NORTH MIAMI BEACH — The criticism has been widely advanced, most eloquently by Rush Limbaugh, that the jury in the Scott Peterson trial has expressed, and apparently acted upon, a sentiment that ill befits the administration of justice. This is in response to their contention that they were moved to recommend the death penalty by the defendant’s strange void of emotion. The critics bemoan this seeming digression from the substance of the crime. It strikes them as betraying the absence of judicial temperament. How are the lives of citizens entrusted to peers rather than solons? Isn’t it patent that they are diverted from the jurisprudential by the inconsequential?
At first blush, the jurors do sound petty and perhaps a bit pettish. They are willing to downplay the ogreish behavior of the past in return for a show of docility in the present. It’s all right if you rob the house but don’t soil the rug. And they demand a bow to convention; let vice hang its head in the parlor of virtue. Lastly, they want their own power celebrated: how dare he deny obeisance to their plenipotentiary custody of his fate?
By allowing them this ability to exercise arbitrariness, are we underpinning or undermining the pillar of justice in the structure of our society? The echo of this question is having a repercussive effect on the proclamation of the verdict itself. Is he being killed symmetrically for killing? Or is he being killed subjectively for failing to whimper and weep? Is he being stripped of life by dint of his ability to wear his worry too well? These are doubts that pierce.
I BELIEVE THAT PERHAPS we are selling our peers short. Their argument, properly construed, may indeed be peerless. They make a point that is competent and relevant and material, so the objection may be overruled. Permit me to offer a context that will serve to decrassify their assessment. (Yes, “decrassify” is a word in Webster’s Third New International Dictionary; no, it does not relate to publicizing Chinese government documents.)
It behooves us to ponder a moment upon the nature of the death penalty in our time. Is this the same concept as mentioned for instance in the Bible? Is it the same as when applied capriciously by a dictator? Is it the same as Wyatt Earp shooting them down or Judge Roy Bean stringing them up?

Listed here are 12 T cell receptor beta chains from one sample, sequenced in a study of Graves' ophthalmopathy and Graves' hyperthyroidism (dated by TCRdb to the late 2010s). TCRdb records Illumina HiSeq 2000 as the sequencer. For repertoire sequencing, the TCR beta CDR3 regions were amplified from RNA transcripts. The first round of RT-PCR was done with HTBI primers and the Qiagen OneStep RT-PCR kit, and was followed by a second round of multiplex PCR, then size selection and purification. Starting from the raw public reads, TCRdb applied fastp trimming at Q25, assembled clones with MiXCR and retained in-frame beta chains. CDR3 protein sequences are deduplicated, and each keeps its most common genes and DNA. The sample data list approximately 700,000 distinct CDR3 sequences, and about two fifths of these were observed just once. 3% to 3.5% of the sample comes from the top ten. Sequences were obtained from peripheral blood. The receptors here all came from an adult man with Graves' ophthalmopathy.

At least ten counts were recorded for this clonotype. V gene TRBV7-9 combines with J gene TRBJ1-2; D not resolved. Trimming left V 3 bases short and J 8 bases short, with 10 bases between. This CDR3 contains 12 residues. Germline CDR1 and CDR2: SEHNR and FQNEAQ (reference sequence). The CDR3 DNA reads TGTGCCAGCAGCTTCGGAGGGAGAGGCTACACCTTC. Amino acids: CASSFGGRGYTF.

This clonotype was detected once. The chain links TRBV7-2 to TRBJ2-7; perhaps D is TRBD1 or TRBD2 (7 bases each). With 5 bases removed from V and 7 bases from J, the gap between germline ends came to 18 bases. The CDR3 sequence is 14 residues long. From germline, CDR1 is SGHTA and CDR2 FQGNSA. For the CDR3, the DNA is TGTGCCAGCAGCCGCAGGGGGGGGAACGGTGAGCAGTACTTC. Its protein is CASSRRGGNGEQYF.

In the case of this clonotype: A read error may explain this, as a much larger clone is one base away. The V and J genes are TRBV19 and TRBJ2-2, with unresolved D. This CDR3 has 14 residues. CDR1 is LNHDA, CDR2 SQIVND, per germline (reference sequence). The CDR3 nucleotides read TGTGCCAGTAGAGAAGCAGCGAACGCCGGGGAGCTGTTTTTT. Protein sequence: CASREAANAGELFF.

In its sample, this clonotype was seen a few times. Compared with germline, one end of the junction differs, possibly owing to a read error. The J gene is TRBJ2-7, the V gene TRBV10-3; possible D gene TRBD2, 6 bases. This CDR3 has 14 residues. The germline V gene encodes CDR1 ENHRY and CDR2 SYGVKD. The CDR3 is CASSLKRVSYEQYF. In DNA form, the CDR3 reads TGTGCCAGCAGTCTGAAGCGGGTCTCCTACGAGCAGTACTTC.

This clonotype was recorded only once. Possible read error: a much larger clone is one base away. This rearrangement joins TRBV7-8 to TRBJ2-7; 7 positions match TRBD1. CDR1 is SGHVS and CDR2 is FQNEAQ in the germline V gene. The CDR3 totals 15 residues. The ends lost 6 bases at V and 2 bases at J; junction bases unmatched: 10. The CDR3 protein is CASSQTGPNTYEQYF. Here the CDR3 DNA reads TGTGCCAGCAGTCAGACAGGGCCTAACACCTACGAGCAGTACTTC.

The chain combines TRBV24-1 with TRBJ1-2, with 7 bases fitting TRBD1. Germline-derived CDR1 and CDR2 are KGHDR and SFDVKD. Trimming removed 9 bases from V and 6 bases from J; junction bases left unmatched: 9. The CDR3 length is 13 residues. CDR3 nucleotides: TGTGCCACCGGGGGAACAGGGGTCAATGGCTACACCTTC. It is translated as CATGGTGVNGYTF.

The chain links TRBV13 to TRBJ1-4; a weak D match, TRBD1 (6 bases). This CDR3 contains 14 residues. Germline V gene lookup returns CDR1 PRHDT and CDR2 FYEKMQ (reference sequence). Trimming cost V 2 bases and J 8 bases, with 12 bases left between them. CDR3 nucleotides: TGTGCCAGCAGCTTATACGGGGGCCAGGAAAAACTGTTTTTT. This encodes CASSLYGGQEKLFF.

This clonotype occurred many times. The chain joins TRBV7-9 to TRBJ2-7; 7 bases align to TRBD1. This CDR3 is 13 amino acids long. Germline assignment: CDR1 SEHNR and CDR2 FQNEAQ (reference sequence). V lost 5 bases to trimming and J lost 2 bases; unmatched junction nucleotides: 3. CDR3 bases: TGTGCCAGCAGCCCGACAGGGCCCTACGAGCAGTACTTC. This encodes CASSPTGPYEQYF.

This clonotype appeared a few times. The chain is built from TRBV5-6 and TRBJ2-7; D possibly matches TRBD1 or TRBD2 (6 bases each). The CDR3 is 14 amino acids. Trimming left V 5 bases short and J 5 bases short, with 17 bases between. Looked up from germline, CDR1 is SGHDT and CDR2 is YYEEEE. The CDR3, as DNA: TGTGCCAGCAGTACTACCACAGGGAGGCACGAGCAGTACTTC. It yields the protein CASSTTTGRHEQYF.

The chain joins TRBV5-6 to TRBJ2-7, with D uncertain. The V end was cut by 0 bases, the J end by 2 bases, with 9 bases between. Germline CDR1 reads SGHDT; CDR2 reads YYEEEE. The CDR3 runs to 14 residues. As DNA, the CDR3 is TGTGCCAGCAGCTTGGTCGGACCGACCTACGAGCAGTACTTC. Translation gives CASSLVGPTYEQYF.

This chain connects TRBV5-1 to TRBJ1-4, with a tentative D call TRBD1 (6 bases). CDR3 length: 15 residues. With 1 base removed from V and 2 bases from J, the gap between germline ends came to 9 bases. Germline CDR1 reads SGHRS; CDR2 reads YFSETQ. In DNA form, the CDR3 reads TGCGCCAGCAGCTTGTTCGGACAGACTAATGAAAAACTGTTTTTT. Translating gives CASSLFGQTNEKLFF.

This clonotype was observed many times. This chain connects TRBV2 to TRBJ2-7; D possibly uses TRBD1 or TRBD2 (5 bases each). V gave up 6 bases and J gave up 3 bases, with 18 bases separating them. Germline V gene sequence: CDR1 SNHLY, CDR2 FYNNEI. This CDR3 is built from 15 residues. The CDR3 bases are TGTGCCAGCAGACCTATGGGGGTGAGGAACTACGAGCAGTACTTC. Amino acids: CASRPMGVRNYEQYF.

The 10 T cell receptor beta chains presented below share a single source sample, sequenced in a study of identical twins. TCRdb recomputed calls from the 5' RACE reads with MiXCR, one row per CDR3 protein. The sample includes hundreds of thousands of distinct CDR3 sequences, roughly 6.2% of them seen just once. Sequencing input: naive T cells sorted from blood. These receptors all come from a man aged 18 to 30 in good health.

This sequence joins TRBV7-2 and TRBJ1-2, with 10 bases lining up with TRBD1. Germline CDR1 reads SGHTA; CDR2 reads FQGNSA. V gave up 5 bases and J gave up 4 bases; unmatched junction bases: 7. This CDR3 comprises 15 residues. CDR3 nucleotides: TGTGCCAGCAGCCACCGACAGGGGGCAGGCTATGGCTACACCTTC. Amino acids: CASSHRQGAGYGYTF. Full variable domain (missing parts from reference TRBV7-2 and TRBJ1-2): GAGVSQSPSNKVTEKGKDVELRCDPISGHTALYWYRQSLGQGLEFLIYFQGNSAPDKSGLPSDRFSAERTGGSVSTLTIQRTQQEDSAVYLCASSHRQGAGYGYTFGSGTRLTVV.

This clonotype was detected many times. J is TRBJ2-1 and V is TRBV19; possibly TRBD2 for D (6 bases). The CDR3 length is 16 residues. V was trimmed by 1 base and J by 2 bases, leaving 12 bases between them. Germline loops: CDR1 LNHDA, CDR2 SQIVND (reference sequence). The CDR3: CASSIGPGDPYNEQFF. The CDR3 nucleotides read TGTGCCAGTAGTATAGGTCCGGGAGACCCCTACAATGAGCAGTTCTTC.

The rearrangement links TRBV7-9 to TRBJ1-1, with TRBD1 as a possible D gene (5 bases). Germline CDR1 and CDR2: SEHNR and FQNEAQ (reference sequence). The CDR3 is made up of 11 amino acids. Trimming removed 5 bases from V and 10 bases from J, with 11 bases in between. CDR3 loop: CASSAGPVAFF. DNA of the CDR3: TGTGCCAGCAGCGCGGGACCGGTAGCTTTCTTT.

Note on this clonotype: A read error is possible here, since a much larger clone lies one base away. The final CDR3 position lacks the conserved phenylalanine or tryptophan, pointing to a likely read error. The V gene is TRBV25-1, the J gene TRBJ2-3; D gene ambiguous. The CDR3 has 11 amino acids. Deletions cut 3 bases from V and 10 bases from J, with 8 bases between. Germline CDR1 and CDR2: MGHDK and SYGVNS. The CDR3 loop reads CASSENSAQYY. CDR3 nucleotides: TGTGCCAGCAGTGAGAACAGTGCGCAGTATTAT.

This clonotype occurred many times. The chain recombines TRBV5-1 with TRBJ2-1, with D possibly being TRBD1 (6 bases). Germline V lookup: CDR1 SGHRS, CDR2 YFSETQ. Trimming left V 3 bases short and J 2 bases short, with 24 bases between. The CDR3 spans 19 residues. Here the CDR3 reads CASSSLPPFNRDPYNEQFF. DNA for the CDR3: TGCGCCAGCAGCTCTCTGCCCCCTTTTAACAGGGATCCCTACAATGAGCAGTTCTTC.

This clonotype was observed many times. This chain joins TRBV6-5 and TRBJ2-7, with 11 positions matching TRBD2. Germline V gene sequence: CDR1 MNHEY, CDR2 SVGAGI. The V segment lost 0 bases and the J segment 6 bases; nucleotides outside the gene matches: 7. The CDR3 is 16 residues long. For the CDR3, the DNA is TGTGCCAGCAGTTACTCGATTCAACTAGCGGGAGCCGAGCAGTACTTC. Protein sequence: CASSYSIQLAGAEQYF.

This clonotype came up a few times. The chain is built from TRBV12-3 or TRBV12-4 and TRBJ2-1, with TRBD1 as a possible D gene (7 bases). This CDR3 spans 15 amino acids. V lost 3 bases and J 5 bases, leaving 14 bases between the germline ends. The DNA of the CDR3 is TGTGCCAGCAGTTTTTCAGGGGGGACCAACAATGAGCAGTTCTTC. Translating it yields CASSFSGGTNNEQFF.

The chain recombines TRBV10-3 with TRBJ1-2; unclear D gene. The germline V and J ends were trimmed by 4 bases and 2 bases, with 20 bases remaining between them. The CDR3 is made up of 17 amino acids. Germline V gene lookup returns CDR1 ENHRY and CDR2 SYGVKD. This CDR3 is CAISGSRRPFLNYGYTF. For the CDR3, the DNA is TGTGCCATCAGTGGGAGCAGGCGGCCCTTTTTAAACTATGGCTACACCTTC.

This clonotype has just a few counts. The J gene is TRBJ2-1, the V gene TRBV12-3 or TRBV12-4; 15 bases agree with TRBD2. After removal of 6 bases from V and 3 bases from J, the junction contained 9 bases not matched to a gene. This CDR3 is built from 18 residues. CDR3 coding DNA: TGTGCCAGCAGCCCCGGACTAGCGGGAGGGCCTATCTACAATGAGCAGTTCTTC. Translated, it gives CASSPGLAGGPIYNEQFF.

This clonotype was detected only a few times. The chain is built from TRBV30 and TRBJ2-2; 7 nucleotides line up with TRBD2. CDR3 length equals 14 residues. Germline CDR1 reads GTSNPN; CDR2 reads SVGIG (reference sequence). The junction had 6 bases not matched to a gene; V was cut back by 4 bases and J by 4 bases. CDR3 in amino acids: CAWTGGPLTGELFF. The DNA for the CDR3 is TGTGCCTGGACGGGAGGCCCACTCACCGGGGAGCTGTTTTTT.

It is fair to say that we are not enforcing, nor can we hope to enforce, the Scriptural version of justice. First of all, the Jewish tradition makes clear that the death penalty was designed to be virtually impossible to administer. No circumstantial evidence of any kind was allowed; two witnesses were required; they were not permitted to be relatives or felons; they had to have been aware of each other during the commission of the crime; they had to have both warned the perpetrator beforehand of the legal consequences. In short, the likelihood of anyone being executed under that system was nil. Its function was textual rather than logistical: it was on the books to educate people of good will about the severity of the acts so designated.
When Ronald Reagan turned to Rabbi Moses Feinstein, the leading expositor of Jewish law at the time (he died in 1987), his response (published in Hebrew in his collection, Letters of Moses) was that we cannot lay claim to the idea of assigning punishment through the courts. The sole basis for the death penalty today as a practical tool is to keep order in society, a governmental authority equivalent to declaring states of emergency.
Although I confess to some discomfort with his conclusion, I think that the formula for a meaningful death penalty might proceed as follows. We are punishing, yes, but prison would suffice. We are reaching for an ideal of justice, yes, but are aware that we can achieve little more than a simulacrum. We are affirming the humanity of victims, yes, but are hardly prepared to offer killer’s heads to families as solatia. We are forgoing rehabilitation as a goal in these cases, yes, but that does not justify forfeiture of life. Nor do we seek to be the agents of salvation, to save a soul for heavenly grace by dispensing earthly justice — but if that happens, then all the better.
OUR RATIONALE FOR actually turning the power of the state into an agent for the execution of a citizen is the continued safety of the other 300 million people who share that status. We kill the most dangerous people, the ones who are disposed to take the life of all who oppose the satisfaction of their every whim. Those individuals can be predicted to kill in jail, to kill on the street, everywhere that obstacles to self-gratification might be encountered. Indeed Wyatt Earp and Roy Bean might be our very best models, if perhaps with less drama and panache.
The absence of emotion, a curious flatness of affect amid the strains of tragedy and loss, tends to characterize the most implacable of killers. I once asked my friend Ann Rule, the greatest author of true crime books in our day, why a man who famously killed his wife by drowning her while pretending to save her, signed his own death warrant by walking away from her body on the beach while lifeguards were still desperately trying to revive her. She assured me that such incidents abound in the annals of crime, that the worst killers have a tendency to escape into an emotion-free zone.
Peterson is not being killed for stoicism. He is being killed for killing, and the jury rightly saw in his demeanor a chilling clue to murders as yet uncommitted.
Notice to Readers: The American Spectator and Spectator World are marks used by independent publishing companies that are not affiliated in any way. If you are looking for The Spectator World please click on the following link: https://spectatorworld.com/.